Unformatted text preview: ph 141 summer 2010 midterm 1 NAME k F- )1 Show all work on these sheets. Total 100 points. Working time is 2 hours. Part 1. 20 points Afier a person with dementia has died, the diagnosis of Alzheimer's disease can be made definitively from an autopsy, but it is extremely difficult to diagnose Alzheimer's disease for an elderly person with dementia. Suppose that researchers are assessing a new test to assist clinicians in their assessment of elderly patients with dementia. When the test was done for a sample of patients for whom the autopsy diagnosis was available, the test gave the following results: test + test — Alzheimer's disease 800 _ 100 900 other dementia ‘ 150 1350 1500 1. ( 4 points) Use these data to find the following probabilities probability the test is positive given the person really has Alzheimer's disease 900 900 = .‘3‘? probability the test is negative given the person really has another dementia I350 : filo '50“ Suppose the prevalence of Alzheimer's among this population of elderly persons with dementia is thought to be .40 Using this prevalence and the information given above, set up a tree diagram on the next page to help you answer the following questions: (16 points) What is the probability of Alzheimer's disease given the test is positive? N 9* T P A C: E What is the probability of Alzheimer's disease given the test is negative? .Ho 0 “0 AV" °THER '%'*/\“ .VVO "TEST-i- 159; - TEST 1' TEST- PL1E$1 e) —. P (am. Ann TEST +) ;. P‘Mnm AM“ ‘EST 0-) — Puma.) Pug“ u an.) 4- p LIN-tan) p “I“ * I ovum) : .40 x .99 + .b0 u do : ’35" * .0430 3 .HH. 80 PS TgsT -) ._ ‘- .th :. .‘SfiH PLRL‘L ANb TEST +) D‘Ak1\ TEST +\ M“ PL‘TEST-o) 7' .Ho 1531 — A 35L. ‘ ‘_“”——' = .95; 'H" .Hna 'PCAL‘LI 1551— .) -: PU‘L‘L Ann TE51 .) PLTES‘r-3 7' M _. .OHI-l ’ 1 .015 .ssq .SQH Part 2. 20 points A club has 10 members 1. (5 points) How many ways can they appoint a committee of 6 members to plan an event? ‘ 3 ('0) = —'°—" : '“WS‘WU _ toxxszA'I ‘9 1155’. India: (a! ‘ “43:2 1 “’11! = 1:0 For the next 3 questions, suppose that the club consists of 5 men and 5 women. 2. (6 points) How many ways can they appoint a committee of 6 members so that there are 3 men and 3 women? MWLT‘PL|QRT\ON RuLE '. NuMB‘EK oF ways ‘ Nuneea 0F wnws *9 Pick MEN 7° pick wo MEN 5 t s! (g) " ( 3) 5' t 3 113', 1'. 3! Si“ * sxu 0 : ’1. 7,. l ’( M) NO 3. ( 4 points) If a committee of 6 members is appointed at random, what is the probability that it consists of an equal number of men and women? '00 _ '0 ’LIO 1| : AFN. ‘T IS HWPEKGEoMETam Bur ensma To be 3" RgfisonKs ) am: Tue kuSwEnsTo QMESTDONS I Am: '1. 4. (5 points ) What is the probability that a randomly appointed committee of 6 has no women? 0 THERE (we WU; 5 Man To LHooSE men MosT BE AT LEAST I \NOMRLJZ Part 3. 25 points Is there an association between a mother's smoking during pregnancy and premature birth? The following data were obtained from a cross-sectional study of 1, 300 mothers: premature birth full-term birth smoked throughout pregnancy 45 355 | 400 I did not smoke at all | during pregnancy 35 865 | 900 80 1220 I 1300 1. (4 points) Complete the following table of expected cell counts under the assumption that there is no association between smoking during pregnancy and premature birth. Give the details of all the calculations you need to make and explain your reasoning: premature birth full-term birth 0k smoked throughout ro’ F H41) 1 . pregnancy ‘1 L 375.4 400 E “K 121: did not smoke at all “L‘- "°° ”15 during pregnancy 55-“ 844.6 900 [31 sugmnume 1f ‘tou 80 1220 1300 ‘ 6x9~A\N P(PREMA1\;.P.E) '3 $9 = aOLIS . Rmsoumtyl 1300 ‘ EM mom SMoueRS : .0515! Hoo - “M, E19 Loom NoN—SMM<ERS ’- -°"'5" (‘00 7' 55'“ 09‘ (3° ‘ 1”" o a 30 I q 00 (300 2. (4 points) Do these data satisfy the conditions required to use the )8 distribution to find the P value? Explain why or Why not — do not actually calculate any test statistic or P value! fies ! ML 619 can. Loums 7; 5 ’THE Con‘nou For: \(1 Fort a 111 Tami 3. (4 points) What is the relative risk of premature birth? N PREMATUKENSMokER) L‘s/“W .II’AS - PtPKEMA-TuRE ‘ Nun SMDKERB 35/5100 .038? RR: 4. (4 points) The investigators carried out a )6 test and obtained )6 = 25.98 What are thedegrees offreedom? K NULMBER °F hws' 0 1‘ ("“MBER 0‘: (”mums ' I) L 1 — n ‘ * t 1 - i) I 3‘ I ' | What is the P value? (It is a good idea to report the P value as an inequality.) 1ABI-E F, ta” mow P’\ Y} W ‘1_ta\|NbED) = -°°°5 P 1,0005 5. (5 points) Do the investigators have evidence that there is an association between a mother's smoking during pregnancy and premature birth? Use the P value to justify your answer. Write a summary sentence that explains your conclusion in words. n: “haze Rearw is No nssoatATIoM \N "THE POPLLLA‘HON, l“E335 fun» 3 \N 10,000 SH HPLES C’NE "Y,“ > |1J1 So, Assumwe No fissouA'noN) ouK SAMPLE ham WeUth BE VEM RRRE. we coNCLubE THAT name [5 AN Assoowrrwu BETWEEN SMowMG THRoucHouu Pkécktauc‘t PW! l’nEMATung man-t. 6. (4 points) Do these data prove that a mother's smoking during pregnancy causes premature birth? Explain your reasoning. (This question requires thinking, not calculation.) 1m; ts OSSERVA'HOHRL brunt) So 1HE answer; is NO- womeu wuq SMOKE THkonHwT PREGNANOY “9“ “”1““ FROM WNW“ WHO be fit“ SMOKE A1 ALL burUNG eneeNAuq. (uneven >131) ALCOHOL °°NSKHPTIOH)..-) PERHaPs LAB E‘LPEPAMEHTS um“ SHELL MHMMALS, \N WINCH RBMMM RsstlsNMENT TO SMOkE exvosuac IS e-rchL, tout-b ”.0me SOME CqusAL EVlhEMLE . Part 4. 15 points You are asked to assist an investigator who is working with a simple random sample of 400 men age 40 to 49. You have calculated the body mass index (BMI) for these men and created a box plot. The investigators have asked you to explain the plot and make some suggestions for summarizing the data. minimum 1 6.9 25th percentile 22.9 median 25.1 75th percentile 27.9 maximum 57.6 Body Mass index 41) 5 0 6 0 3‘0 20 Using the summary and the boxplot, answer the following questions. 1. (12 points) Explain clearly how stata determined which points were to be plotted as outliers in the boxplot. Give specific numerical details, not just a general outline. IQR‘ 1” - 11.“ Wes-Q.) 5 1.51ch = “1.5 “975K FENCE .3 Q3 4' LSIQR 7' 1".q+‘1‘5 ‘. 35'“ BM! VALuES 7 35A! W|LL BE PLO‘T‘TEB As no LAN.) ukuts (Tums A115 m LERST a!) N°1E rHé Mom ts SM, LowER Fence. : (1‘ - LEIQK = qua-$5 : lS-H km \sALuEs ‘ ISH \mu. BE none» as mom-re» cmLLEs we Mm IS ”9.5!, So 1HERERRE N0 ouruens AT THE Low Eu» N: THE mnmuunon. Tue Lauren wmgkgg EHDS AT Iefl 2. (3 points) Based on what you have learned in class, do you think the assumption that the distribution of bmi for this population is approximately a normal curve? Why or why not? ‘WE MEMAN ‘5 “Emir Hethwa‘; Bewweeu 0‘ an» Q3) SiucE M-Q‘: '15.! - 11.7 = 1.7. M» 023- M'— 2cm - 15il= 1.8 Tu: UPPER WMSKER. \S A Bn’ mum-.1 THAN THE L°WER WMSKER nus lS No‘r so 151RABLE! Ho waven, we Saw 1HAT THE. UPPER FENCE Fon- ~n-u; NORMA!- cums um; A 1. scoRE 3F 1.10, so Tu‘m pgomucm A, Hm” aunt] is ABM»? .0035 WE Hem; T00 Mam; Mammals FOR 1HE BIST‘MBvTIoN To BE Rouenw NOflMRL cum; ! [8m °F 5'14, lS est-mama \F THE ”“0“ WE“ ‘9 FE“ Ta“) nus ooaQeSPoubs To A “Just” OF HIS vouuns PM A to Pct-r mn- Pek 3°" W“ WW,” 2‘00 PouMDS) 13m: qoq QOME‘UMis \NVESTKsATORS L‘MiT 3669:. OF ANALV‘S‘S «o excuse New EMKEM‘: \mwns — “we“ Maria). ‘53“‘-] Part 5. 20 points Suppose that you are in charge of warranties for a manufacturer of batteries for an implanted medical device. From long-term quality studies, you know that the distribution of lifetimes for your batteries is very close to the normal curve, with a mean of 60 months (5 years) and a standard deviation of 8 months. 1. (6 points) What proportion of your batteries last longer than 75 months? 5h; fis—eO, = lg, / ‘4‘: 6' Q g ‘ L815 || so 15 0k To use :31 0R I539 on INTERPOLATE Aaom \- .qlo‘le : .0309 I815 2. (6 points) What is the 90th percentile of the distribution of battery lifetimes? .‘iooo ‘ \ 1.19 - 8 1 was” a X' (a0 FOR 1= [.18 (pol-Lassa 3 x mun 10 rue LEF1 (.o+ norm = X 10")“ MW”: IS - 2 q 1 7 3. (8 points) Suppose your research department wants to improve the quality and consistency of the manufacturing process. They have been able to modify the process so that the mean is now 67.5 months. (The consistency will be measured by the standard deviation, the spread of the battery lives around the new mean.) If they want 99% of the batteries to last at least 75 months, what standard deviation do they have to achieve? nus ts No1- Pm A'rteMeT To Tuck ‘wu - vr was \NSTfluc‘foR eaaoaf 1; THE Mean is 51.5) mat-r- 5F iHE Garrett‘s: mm. LAST LESS Tm‘” v1.5 Mourns THE caKREcT 9: Fall .qcioo [s RBaUT 1.33 0-: 3.1 MoNTHS womb (“we 9‘1")» 0F TREH L685 mm: '15 MONTHS, Bur TMA1'S Not A user-Lu. Qucs‘nou ...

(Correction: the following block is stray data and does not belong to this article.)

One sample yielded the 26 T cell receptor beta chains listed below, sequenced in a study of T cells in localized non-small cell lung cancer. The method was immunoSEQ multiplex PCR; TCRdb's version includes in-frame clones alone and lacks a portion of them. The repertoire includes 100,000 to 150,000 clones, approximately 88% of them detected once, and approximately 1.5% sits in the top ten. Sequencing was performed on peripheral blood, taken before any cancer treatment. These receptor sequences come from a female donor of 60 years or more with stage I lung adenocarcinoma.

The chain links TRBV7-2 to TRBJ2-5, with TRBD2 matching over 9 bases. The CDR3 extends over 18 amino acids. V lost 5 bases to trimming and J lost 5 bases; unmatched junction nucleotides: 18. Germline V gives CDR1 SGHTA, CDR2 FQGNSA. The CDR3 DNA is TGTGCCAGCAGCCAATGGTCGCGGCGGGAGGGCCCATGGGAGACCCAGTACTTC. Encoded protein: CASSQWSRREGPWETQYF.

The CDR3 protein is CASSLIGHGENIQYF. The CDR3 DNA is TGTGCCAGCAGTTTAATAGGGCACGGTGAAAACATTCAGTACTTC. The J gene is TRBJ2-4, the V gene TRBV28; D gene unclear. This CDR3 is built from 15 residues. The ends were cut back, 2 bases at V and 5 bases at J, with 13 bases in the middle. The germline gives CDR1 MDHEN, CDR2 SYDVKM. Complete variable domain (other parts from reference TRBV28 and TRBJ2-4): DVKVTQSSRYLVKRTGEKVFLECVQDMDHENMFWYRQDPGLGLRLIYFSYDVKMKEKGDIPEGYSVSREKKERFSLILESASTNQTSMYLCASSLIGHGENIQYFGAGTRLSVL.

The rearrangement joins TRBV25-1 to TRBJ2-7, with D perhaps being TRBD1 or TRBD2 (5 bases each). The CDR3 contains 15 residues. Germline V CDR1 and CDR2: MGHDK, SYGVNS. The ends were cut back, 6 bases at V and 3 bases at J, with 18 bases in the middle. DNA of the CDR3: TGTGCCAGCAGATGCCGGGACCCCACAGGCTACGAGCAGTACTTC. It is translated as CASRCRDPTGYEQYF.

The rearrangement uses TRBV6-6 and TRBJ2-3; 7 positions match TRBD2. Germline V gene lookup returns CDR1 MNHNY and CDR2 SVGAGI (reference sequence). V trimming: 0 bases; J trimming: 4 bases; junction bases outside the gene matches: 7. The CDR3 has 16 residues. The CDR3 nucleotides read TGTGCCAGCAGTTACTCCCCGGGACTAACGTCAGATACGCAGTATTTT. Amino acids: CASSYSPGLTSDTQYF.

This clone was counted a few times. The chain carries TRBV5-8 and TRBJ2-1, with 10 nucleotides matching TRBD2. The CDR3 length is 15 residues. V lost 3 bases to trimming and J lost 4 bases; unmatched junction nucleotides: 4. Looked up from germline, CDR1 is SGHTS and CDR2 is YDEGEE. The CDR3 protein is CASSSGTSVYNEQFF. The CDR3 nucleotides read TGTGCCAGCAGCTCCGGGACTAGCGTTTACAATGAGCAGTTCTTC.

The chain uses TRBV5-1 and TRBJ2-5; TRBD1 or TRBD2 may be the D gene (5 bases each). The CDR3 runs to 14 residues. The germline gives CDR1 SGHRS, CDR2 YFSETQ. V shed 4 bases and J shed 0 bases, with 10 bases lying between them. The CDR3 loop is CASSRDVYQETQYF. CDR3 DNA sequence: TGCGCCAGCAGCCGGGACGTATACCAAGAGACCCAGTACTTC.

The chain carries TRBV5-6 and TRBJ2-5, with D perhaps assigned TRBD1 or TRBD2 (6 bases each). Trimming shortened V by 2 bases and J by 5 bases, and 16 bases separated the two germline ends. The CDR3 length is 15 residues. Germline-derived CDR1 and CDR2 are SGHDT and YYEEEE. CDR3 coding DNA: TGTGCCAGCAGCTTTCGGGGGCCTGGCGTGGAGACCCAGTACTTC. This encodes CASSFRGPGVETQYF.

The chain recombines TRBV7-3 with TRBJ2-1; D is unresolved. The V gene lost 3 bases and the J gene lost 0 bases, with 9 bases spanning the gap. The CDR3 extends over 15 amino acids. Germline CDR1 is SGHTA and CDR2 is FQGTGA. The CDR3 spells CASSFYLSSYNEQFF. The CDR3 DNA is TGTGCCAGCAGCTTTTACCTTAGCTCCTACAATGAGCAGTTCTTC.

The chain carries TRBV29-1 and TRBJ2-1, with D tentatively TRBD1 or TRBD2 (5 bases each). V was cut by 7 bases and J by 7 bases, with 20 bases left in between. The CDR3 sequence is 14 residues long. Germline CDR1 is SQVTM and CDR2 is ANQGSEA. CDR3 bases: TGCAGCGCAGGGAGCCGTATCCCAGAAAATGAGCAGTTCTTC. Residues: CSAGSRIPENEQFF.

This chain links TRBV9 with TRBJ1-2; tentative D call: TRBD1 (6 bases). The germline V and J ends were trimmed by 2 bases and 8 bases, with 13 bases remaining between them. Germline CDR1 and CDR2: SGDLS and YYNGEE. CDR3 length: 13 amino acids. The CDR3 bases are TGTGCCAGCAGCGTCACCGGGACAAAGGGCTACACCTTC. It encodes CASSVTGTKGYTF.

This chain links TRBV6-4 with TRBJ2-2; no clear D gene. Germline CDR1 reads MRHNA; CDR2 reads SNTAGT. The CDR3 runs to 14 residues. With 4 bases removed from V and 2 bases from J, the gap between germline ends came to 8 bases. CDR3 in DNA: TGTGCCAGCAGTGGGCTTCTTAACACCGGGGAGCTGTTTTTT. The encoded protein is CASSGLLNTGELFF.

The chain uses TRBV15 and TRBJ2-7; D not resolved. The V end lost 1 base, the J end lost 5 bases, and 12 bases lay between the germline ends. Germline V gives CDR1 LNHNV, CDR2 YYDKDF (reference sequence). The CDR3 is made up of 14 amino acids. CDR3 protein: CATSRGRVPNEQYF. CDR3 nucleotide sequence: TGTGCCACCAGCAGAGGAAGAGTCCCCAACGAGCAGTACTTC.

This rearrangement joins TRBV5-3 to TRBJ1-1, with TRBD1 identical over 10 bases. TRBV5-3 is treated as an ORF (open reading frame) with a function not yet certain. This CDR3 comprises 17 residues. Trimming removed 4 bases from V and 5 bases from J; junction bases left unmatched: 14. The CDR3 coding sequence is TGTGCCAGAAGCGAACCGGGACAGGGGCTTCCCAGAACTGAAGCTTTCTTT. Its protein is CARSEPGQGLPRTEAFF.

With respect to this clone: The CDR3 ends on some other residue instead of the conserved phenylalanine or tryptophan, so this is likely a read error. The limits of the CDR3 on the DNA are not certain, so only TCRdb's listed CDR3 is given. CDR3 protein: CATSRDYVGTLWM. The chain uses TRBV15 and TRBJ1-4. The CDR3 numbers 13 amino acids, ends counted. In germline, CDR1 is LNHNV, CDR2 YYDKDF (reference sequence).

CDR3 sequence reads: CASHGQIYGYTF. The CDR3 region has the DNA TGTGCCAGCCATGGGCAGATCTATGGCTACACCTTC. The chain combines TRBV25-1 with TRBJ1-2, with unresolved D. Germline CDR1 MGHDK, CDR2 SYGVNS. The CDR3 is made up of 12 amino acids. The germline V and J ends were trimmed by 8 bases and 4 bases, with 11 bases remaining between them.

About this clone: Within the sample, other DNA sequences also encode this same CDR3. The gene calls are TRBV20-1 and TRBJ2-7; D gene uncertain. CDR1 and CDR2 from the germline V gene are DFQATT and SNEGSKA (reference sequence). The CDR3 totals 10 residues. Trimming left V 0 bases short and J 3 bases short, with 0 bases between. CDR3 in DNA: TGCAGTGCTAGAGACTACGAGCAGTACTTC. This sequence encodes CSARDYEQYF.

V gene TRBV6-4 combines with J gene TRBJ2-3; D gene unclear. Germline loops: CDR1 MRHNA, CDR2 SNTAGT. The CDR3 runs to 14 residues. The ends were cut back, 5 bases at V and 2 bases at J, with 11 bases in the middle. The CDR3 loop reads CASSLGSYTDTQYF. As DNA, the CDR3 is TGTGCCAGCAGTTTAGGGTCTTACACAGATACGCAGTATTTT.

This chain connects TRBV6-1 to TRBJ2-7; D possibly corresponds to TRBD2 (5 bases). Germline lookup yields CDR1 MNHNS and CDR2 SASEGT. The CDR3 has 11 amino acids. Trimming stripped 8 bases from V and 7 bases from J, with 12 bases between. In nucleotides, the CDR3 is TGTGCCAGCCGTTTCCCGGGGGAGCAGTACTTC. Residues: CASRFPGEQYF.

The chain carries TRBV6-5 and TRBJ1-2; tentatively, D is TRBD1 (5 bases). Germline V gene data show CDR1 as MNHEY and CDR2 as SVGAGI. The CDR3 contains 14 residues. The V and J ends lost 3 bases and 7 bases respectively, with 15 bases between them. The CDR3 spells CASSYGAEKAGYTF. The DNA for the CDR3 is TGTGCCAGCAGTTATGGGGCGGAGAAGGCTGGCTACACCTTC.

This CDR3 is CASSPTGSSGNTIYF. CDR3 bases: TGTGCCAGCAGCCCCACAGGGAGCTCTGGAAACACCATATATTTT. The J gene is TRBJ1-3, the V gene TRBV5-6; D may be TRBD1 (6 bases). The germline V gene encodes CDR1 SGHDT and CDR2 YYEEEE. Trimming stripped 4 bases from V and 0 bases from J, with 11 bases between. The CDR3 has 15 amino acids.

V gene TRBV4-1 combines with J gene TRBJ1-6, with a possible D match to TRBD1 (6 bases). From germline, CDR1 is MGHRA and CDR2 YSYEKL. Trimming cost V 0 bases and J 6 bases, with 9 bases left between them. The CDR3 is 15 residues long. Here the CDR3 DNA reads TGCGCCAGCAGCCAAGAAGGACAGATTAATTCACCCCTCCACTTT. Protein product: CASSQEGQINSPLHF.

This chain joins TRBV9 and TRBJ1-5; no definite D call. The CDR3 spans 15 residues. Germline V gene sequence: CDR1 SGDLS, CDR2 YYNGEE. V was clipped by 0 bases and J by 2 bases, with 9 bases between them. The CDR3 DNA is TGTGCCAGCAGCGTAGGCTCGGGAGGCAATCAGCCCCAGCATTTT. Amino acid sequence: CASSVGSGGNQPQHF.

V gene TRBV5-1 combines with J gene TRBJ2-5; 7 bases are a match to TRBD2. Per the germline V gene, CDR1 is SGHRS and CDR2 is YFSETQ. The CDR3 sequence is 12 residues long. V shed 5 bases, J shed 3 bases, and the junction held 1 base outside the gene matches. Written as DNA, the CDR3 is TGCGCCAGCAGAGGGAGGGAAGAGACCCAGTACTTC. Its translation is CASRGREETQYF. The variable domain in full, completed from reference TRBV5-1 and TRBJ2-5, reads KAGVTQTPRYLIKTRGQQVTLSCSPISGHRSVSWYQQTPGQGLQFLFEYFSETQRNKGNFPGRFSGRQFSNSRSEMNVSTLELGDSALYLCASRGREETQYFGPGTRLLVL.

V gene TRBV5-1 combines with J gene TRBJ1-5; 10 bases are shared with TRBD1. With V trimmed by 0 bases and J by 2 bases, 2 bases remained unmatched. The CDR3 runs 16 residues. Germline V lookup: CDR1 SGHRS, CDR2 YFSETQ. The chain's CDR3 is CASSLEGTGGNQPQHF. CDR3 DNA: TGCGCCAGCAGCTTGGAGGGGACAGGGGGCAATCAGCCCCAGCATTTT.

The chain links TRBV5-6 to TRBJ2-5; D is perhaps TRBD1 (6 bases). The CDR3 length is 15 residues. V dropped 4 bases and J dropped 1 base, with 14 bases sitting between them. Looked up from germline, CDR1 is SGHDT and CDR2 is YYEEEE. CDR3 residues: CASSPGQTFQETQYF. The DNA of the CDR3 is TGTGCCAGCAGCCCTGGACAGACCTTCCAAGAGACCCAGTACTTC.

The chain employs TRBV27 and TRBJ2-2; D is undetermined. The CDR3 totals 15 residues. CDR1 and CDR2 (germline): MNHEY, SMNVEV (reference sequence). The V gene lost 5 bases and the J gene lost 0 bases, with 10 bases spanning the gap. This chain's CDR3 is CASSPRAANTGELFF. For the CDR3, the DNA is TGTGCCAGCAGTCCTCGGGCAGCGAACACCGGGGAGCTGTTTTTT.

View Full Document

{[ snackBarMessage ]}

What students are saying

  • Left Quote Icon

    As a current student on this bumpy collegiate pathway, I stumbled upon Course Hero, where I can find study resources for nearly all my courses, get online help from tutors 24/7, and even share my old projects, papers, and lecture notes with other students.

    Student Picture

    Kiran Temple University Fox School of Business ‘17, Course Hero Intern

  • Left Quote Icon

    I cannot even describe how much Course Hero helped me this summer. It’s truly become something I can always rely on and help me. In the end, I was not only able to survive summer classes, but I was able to thrive thanks to Course Hero.

    Student Picture

    Dana University of Pennsylvania ‘17, Course Hero Intern

  • Left Quote Icon

    The ability to access any university’s resources through Course Hero proved invaluable in my case. I was behind on Tulane coursework and actually used UCLA’s materials to help me move forward and get everything together on time.

    Student Picture

    Jill Tulane University ‘16, Course Hero Intern